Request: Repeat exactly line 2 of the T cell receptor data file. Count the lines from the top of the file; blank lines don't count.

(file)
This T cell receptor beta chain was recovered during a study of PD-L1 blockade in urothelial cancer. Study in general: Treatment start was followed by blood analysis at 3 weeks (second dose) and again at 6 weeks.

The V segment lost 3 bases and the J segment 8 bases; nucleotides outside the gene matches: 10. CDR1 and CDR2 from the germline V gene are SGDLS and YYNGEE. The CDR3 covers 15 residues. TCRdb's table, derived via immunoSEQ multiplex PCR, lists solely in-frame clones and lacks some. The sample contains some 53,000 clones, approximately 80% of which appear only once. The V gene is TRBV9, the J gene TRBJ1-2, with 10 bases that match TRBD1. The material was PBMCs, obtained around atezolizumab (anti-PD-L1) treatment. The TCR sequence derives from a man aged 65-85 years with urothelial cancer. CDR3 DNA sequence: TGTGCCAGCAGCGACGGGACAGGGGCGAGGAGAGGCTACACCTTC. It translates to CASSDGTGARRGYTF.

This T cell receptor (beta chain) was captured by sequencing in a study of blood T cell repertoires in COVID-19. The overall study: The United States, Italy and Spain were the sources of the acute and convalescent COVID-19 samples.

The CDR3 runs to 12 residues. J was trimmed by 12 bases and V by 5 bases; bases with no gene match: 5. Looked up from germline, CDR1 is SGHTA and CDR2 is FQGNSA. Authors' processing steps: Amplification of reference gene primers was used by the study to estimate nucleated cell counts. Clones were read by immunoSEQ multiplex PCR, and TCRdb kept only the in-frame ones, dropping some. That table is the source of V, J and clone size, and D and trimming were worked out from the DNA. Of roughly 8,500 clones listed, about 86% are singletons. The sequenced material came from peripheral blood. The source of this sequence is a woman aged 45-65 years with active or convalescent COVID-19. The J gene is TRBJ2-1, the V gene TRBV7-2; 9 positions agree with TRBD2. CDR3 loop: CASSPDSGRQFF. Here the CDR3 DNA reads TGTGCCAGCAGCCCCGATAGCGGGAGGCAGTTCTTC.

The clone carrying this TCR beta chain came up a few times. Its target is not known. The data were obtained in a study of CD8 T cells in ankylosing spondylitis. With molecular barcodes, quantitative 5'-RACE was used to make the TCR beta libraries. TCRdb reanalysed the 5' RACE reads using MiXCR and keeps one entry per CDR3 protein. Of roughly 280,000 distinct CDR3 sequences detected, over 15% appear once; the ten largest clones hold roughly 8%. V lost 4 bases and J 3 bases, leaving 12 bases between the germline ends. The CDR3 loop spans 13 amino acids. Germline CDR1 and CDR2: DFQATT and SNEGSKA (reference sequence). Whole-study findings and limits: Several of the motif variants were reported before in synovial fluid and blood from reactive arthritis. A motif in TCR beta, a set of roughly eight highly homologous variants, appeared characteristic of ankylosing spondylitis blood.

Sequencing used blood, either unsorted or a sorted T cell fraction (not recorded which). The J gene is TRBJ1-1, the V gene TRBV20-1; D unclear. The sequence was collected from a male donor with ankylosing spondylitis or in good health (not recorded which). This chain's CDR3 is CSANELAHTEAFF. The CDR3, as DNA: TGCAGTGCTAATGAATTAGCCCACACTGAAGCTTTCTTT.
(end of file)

The V segment lost 3 bases and the J segment 8 bases; nucleotides outside the gene matches: 10. CDR1 and CDR2 from the germline V gene are SGDLS and YYNGEE. The CDR3 covers 15 residues. TCRdb's table, derived via immunoSEQ multiplex PCR, lists solely in-frame clones and lacks some. The sample contains some 53,000 clones, approximately 80% of which appear only once. The V gene is TRBV9, the J gene TRBJ1-2, with 10 bases that match TRBD1. The material was PBMCs, obtained around atezolizumab (anti-PD-L1) treatment. The TCR sequence derives from a man aged 65-85 years with urothelial cancer. CDR3 DNA sequence: TGTGCCAGCAGCGACGGGACAGGGGCGAGGAGAGGCTACACCTTC. It translates to CASSDGTGARRGYTF.